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Interview with “China Ghosts” author, Jeff Gammage

By Iris Culp, Lotus Travel’s Program Director

In conjunction with National Adoption Month, we decided to feature a book and an account of an adoption experience.   In a recent visit with Iris Culp,  Jeff Gammage, the author of “China Ghosts” share reflections of his family’s adoption experiences, their recent return trip to China, highlights of his well-known book and speculation about the future.   Below are summary highlights of that interview.

Iris:  What motivated you to write this book in the first place?

Jeff: Well, for me it was a personal motivation to not only share a bit of our family’s story, but also to provide a different account of many adoption stories that had been published.  Most accounts only mentioned the upbeat and “tears of joy” aspects of an adoption story. In any adoption there is loss; and the emotions in adoption are enormously complicated.

 I wanted my daughters to have a complete account of their adoption story and to share a balanced perspective.   Initially there were tremendous sleep problems.  I wasn’t hearing anyone else talk about the challenges.

Iris:  Whew, yes, I can relate to the sleep problems you mention. What kind of changes did you anticipate fatherhood would bring? Did you walk in with a lot of expectations? 

Jeff: Yes, I had a lot of expectations and none of them good! (laughing)  I expected to be up in the middle of the night, the hassle of helping out, being up at 6 a.m. on Saturday, enduring endless kid movies and the like.  It’s interesting --- these parts have turned out to be the best part of my life.  One of my favorite parts of the day during my adjustment to fatherhood, I would really enjoy make JinYu her breakfast, fixing oatmeal just the way she likes it.  That’s truly a joy – I didn’t expect that.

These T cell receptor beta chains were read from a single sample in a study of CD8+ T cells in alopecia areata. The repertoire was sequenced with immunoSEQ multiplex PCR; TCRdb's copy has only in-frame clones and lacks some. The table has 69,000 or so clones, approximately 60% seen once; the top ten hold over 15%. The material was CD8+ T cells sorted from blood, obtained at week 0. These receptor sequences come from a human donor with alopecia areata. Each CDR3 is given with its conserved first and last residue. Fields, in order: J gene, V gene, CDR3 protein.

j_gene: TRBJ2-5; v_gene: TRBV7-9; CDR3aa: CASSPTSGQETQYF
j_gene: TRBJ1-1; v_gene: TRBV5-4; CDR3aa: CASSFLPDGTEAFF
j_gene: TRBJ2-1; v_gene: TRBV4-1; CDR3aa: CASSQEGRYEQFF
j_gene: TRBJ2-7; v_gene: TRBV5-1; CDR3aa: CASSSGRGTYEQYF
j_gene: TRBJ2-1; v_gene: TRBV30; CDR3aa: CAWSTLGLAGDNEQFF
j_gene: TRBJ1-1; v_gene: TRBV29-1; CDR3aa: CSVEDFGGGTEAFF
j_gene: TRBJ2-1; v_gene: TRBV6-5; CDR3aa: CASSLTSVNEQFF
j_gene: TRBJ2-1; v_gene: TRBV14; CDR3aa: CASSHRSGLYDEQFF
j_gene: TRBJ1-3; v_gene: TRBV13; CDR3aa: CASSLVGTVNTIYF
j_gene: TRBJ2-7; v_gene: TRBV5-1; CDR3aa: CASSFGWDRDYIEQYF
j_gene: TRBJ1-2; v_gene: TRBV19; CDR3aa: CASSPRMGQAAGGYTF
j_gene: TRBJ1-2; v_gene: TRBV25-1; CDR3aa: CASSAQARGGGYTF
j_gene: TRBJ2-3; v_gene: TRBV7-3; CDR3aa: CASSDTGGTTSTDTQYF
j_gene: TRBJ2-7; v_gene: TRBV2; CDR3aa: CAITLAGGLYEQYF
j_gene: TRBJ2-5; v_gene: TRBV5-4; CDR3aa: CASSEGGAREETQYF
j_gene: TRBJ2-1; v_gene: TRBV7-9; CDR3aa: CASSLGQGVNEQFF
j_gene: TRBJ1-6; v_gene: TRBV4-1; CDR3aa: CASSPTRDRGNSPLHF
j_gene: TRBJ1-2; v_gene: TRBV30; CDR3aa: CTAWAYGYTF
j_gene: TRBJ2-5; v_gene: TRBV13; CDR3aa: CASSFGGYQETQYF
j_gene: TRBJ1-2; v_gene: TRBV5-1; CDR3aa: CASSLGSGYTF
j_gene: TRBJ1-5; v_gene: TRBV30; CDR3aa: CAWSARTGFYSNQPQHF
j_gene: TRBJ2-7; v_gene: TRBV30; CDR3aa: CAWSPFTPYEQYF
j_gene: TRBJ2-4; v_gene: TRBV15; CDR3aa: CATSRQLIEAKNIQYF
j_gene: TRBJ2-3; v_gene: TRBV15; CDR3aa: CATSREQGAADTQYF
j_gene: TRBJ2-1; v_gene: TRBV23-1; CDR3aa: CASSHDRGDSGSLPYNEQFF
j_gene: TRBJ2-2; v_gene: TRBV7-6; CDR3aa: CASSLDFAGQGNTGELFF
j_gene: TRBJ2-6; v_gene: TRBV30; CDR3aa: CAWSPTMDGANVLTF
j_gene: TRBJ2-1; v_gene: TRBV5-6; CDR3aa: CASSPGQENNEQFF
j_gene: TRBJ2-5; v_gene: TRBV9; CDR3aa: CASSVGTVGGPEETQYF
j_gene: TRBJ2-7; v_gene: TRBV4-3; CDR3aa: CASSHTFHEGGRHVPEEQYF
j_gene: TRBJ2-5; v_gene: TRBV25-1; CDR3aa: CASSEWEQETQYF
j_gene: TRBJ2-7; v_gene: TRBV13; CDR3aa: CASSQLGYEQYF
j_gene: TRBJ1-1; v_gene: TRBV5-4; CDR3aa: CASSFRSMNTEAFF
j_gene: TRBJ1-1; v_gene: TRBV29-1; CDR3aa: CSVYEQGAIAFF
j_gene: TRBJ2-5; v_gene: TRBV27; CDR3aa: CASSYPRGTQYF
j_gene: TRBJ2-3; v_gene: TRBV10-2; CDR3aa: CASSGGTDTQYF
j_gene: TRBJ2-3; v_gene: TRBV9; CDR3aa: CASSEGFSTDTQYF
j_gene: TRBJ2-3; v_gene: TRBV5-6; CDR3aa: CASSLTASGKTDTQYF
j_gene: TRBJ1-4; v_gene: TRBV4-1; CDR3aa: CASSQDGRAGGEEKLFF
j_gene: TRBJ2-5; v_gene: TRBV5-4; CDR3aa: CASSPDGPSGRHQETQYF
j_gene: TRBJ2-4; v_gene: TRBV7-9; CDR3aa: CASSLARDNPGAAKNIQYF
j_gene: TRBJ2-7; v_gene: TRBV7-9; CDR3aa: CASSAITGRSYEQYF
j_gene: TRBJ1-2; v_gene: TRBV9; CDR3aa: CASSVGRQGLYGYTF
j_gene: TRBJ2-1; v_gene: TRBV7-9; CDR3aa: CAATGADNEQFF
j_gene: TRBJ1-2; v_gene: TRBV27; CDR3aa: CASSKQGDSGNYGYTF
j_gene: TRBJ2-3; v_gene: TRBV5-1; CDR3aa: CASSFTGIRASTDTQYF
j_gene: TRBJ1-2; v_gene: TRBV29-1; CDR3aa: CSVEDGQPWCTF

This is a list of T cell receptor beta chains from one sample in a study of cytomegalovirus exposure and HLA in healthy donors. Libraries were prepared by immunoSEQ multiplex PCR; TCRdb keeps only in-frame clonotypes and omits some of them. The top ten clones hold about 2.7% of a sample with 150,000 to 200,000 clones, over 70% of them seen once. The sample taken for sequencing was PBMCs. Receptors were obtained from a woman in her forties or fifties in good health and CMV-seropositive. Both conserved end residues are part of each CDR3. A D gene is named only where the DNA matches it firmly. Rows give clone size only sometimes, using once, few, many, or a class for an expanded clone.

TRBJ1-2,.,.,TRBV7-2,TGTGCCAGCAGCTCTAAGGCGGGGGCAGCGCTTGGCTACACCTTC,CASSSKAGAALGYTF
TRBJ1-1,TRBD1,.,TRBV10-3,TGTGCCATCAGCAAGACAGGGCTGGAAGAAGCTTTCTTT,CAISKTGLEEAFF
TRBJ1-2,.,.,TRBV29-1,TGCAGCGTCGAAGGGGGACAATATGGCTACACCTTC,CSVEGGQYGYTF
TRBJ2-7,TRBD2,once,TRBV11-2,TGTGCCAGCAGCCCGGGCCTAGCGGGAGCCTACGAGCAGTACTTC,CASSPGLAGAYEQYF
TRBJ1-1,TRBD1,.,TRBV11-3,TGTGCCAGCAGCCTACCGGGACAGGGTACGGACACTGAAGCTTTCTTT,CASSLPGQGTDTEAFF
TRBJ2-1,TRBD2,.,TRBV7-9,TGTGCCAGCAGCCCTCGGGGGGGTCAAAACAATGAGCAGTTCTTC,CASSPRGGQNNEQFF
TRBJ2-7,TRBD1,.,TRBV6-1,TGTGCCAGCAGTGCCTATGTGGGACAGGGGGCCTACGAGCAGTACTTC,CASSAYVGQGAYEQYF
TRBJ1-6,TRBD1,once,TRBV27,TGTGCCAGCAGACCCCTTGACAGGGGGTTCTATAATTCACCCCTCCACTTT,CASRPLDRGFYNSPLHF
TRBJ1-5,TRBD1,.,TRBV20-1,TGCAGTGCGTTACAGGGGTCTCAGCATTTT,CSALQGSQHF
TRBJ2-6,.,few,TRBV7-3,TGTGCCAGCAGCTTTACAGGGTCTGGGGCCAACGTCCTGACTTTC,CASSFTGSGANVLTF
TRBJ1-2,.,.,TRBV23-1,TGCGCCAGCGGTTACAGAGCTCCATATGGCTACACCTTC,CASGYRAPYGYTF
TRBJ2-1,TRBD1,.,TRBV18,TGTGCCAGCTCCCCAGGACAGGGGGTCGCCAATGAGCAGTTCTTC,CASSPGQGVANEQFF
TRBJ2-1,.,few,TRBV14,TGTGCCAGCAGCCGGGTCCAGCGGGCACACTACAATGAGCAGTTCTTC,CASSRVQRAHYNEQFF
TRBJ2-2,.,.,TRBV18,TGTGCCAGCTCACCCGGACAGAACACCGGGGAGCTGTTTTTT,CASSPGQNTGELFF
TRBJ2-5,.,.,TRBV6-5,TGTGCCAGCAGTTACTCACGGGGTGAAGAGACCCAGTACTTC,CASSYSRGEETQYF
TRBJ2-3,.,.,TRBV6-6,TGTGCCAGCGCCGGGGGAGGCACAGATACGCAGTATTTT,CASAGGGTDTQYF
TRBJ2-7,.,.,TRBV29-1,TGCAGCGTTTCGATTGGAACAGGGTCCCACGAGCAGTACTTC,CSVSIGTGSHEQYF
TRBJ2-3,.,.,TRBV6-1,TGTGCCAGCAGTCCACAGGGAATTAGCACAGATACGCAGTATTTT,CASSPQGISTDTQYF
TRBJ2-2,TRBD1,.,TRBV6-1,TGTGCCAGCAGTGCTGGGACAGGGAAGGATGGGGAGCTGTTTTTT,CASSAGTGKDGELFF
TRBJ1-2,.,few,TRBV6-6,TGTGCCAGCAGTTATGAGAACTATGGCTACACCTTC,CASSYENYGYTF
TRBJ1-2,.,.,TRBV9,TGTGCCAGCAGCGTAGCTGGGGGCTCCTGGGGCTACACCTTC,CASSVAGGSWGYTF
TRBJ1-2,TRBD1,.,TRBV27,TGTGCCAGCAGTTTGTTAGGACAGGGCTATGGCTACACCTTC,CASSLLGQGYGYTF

The same is true with going to kid shows. The Disney princesses, and particularly “Beauty and the Beast” has reigned strong in our household.   I love watching the kids get so excited, while they watch a show.   

Iris:  That was the favorite one my kids saw during a trip to Disneyworld this year. They were captivated, and so was I.

Jeff:  Yes, and now the princess phase is starting to wane and I’m sad about it.  I want to hang on to that with them as long as possible. 

Iris: In your book, you share a bit of each of what you know of each of your daughters’ early days.  I know some people criticize you for sharing any information.  What is your reaction to that?  

Jeff:  I think it would be a bit of hypocrisy for me to have lived my life as a reporter and now say I won’t tell anything. During my career, I have been allowed entrance into people’s lives, often at very difficult times and they shared their stories.

Also, while this book shares some of my daughters’ beginnings, it is really MY account of our journey as a couple and then a family into the adoption experience and how it has affected me.  So, I think it is fair to say that this is really an account of my journey into adoption and mostly a collection of my thoughts and reflections. 

Iris:  When did you find time to write? 

Jeff; Well, this book mostly wrote itself.  I was trying to capture moments and memories for my daughter’s sake all along, so I wrote the experiences down. It was not a hard book to write. It was a great project to do on the train enroute to work.   

Iris: You say in your book what drew you to China is now something that causes pain to your daughters – the minimal chance of connecting with a birth family.  Do you think others have a similar change of perspective as you did?

Jeff:  Yes, for most people, I think it turns around on them.  When I look back before adoption, I realize all the reasons I had for going to China to adopt, were selfish. I wanted a child.  The anonymity of it appealed to me, etc.   At the time I viewed anonymity as a real plus; now I realize the cost.